(The Center Square) – Preliminary U.S. Customs and Border Protection data obtained by The Center Square from a border agent shows record numbers of apprehensions and gotaways at the southern border in November.
Agents apprehended 212,608 illegal foreign nationals and recorded at least 93,461 who evaded law enforcement and are now living illegally somewhere in the U.S. Combined, they total at least 306,069.
The preliminary data excludes Office of Field Operations data, meaning the official numbers, once released, will be higher, although CBP doesn’t release the gotaway data publicly.
“Gotaways” is the official term used by CBP to describe foreign nationals who enter the U.S. illegally and don’t surrender at ports of entry but intentionally seek to evade capture from law enforcement.
In most months, the Del Rio and Rio Grande Valley sectors in Texas experience the most traffic along the southern border. However, over the last several months, anticipating the end of Title 42, larger groups are entering through the El Paso Sector. This includes the entire state of New Mexico and two counties in far west Texas covering 264 miles of international boundary.
The numbers are broken down by BP sector and categories. The categories have been slightly redefined from previous months. They include apprehensions, turn backs, non-violations, outstanding, deceased. The previous category of no arrest was removed.
The gotaways (known/recorded) category has been amended to include those who evaded law enforcement who were detected close to the border and those further into the interior of the U.S. The new distinction is notable because it shows how many are reported evading capture as they make their way north despite the best efforts of BP agents and local law enforcement attempting to apprehend them.
For example, in the RGV Sector of Texas, the 1,496 recorded in the gotaway interior zone would have been identified somewhere along Highway 281, up into Brooks County several hundred miles north of the border.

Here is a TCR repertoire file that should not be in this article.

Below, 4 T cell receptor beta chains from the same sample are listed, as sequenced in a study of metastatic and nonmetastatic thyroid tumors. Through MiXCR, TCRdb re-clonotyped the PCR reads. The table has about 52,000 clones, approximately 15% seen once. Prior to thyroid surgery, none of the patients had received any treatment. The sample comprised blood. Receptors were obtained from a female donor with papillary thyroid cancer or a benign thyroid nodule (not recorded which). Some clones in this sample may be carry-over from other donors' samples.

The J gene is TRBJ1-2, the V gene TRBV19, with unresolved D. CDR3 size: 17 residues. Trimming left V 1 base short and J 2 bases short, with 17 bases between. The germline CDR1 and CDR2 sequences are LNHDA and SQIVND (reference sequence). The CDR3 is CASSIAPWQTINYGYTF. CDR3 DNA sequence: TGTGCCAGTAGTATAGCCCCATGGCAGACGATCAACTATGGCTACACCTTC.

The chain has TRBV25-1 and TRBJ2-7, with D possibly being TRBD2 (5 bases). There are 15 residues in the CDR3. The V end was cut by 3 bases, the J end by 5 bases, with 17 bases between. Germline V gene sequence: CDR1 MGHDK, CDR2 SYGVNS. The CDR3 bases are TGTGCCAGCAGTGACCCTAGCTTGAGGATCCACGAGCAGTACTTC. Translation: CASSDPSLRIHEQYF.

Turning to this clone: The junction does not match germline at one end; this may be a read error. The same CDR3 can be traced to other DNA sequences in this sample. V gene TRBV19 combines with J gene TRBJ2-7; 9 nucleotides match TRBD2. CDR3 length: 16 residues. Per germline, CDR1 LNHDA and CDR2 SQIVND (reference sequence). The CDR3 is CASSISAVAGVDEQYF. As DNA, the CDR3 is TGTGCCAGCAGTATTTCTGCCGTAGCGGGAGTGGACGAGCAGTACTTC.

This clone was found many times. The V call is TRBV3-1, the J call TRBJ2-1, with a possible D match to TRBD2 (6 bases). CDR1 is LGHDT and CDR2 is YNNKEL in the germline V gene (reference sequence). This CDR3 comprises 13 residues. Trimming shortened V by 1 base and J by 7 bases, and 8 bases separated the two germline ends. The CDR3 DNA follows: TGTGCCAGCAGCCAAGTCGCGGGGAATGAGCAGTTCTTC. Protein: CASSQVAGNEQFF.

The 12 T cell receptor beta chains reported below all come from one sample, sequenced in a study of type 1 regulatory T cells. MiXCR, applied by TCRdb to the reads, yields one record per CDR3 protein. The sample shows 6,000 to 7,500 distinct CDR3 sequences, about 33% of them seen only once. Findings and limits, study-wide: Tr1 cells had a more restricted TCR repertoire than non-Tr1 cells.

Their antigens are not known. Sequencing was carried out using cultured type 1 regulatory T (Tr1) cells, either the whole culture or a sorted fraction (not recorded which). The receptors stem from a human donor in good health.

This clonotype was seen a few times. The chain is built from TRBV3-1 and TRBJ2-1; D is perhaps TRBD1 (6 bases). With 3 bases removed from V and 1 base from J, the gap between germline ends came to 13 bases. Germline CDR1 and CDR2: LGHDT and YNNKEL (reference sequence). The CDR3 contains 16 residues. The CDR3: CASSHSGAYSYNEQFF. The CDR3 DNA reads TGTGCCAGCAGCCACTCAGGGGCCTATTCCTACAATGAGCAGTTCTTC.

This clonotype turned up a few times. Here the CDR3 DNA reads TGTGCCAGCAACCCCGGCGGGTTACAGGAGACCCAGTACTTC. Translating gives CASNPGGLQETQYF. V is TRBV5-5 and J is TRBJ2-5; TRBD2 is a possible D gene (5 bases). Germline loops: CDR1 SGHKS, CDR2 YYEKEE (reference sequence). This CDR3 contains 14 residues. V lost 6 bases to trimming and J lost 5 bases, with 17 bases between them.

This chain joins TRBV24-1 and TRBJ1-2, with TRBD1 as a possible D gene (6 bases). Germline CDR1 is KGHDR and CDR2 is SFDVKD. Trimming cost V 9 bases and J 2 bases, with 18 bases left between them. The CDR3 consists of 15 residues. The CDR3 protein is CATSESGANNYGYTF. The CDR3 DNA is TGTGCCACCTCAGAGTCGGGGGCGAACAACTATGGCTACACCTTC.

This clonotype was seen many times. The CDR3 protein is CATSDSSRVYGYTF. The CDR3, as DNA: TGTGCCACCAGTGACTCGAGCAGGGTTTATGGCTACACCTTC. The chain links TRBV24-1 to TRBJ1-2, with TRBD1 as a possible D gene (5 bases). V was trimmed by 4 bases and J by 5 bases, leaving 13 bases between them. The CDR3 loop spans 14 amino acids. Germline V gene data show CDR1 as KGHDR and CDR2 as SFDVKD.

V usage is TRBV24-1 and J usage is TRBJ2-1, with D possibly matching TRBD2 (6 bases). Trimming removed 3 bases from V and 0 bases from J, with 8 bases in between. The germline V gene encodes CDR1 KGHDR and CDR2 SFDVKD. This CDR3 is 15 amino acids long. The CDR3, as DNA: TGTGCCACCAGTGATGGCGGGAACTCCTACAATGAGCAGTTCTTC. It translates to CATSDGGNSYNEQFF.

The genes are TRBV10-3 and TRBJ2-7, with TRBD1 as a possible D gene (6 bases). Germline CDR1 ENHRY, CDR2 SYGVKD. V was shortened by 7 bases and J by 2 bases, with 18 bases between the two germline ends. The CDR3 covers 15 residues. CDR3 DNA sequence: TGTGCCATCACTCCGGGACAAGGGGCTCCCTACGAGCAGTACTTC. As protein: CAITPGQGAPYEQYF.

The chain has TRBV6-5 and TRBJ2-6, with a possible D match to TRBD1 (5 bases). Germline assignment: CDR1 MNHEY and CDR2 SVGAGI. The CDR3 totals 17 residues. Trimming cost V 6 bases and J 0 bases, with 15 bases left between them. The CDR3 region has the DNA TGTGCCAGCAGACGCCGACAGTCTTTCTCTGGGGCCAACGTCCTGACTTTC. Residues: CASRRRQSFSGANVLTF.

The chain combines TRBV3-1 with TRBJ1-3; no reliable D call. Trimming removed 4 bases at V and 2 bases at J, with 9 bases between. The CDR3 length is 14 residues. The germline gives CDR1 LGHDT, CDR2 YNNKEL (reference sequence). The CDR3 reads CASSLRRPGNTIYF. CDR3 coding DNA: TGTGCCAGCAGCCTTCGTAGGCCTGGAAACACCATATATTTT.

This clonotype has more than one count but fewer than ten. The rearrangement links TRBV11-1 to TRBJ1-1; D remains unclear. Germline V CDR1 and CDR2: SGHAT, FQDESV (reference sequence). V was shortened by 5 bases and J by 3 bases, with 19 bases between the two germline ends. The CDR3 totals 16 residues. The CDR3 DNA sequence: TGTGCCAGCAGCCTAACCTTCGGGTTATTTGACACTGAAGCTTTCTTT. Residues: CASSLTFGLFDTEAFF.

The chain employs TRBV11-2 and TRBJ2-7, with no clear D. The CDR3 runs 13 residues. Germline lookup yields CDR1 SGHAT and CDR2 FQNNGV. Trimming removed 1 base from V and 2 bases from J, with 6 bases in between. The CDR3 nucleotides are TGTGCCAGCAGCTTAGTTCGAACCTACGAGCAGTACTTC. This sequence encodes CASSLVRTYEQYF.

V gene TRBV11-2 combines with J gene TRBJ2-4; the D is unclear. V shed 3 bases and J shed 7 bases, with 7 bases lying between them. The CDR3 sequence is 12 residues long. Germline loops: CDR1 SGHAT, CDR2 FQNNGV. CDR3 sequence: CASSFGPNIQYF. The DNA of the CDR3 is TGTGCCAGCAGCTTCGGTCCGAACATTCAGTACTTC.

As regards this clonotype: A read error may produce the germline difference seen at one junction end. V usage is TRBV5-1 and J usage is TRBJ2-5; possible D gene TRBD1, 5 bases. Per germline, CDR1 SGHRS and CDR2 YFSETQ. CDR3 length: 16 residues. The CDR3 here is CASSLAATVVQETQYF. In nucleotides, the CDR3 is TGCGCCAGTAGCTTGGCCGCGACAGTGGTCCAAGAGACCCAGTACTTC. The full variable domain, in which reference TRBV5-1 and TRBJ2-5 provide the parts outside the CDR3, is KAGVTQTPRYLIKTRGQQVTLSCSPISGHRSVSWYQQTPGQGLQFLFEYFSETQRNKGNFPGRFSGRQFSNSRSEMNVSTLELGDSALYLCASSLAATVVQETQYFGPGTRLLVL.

Apprehensions include those in the U.S. illegally who surrender or are caught by BP officers. Turn backs include those who entered illegally but returned to Mexico.
The previous category of “unresolved detection,” now “unclassified detection,” isn’t part of 6 U.S. Code, which classifies how encounters are to be reported. This and the now deleted category of “no arrests” were used as a way to lower the number of gotaways being reported, a BP officer, who talked with The Center Square on the condition of anonymity out of fear for his job, explained.
The previously deleted category of “no arrests” meant someone “was detected in a non-border zone and their presence didn’t affect Got-Away statistics,” according to the official internal tracking system definition used by agents to record data. “Unclassifiable detection” means the same thing, but the officers, for a range of reasons, couldn’t determine citizenship.
Non-violations are “deemed to have committed no infraction and don’t affect Got-Away statistics,” according to the tracking system definition. The categories of non-violations, no arrests and unclassifiable detection should actually be categorized as got-aways, the BP officer said, assuming all non-arrests were of non-citizens. However, each sector also uses unclassified detection differently, the officer added, so how the numbers are categorized isn’t actually uniform.
If the categories of unclassified detection and non-violations were included with the gotaway numbers, the total number of gotaways for November would be closer to 94,733.
However, these numbers still don’t represent the real picture, those in law enforcement have explained to The Center Square, because they don’t include those who are unknown and unrecorded. Not all gotaways are recorded and many who evade capture are unknown, meaning the number of those entering the U.S. illegally is expected to be greater than is reported.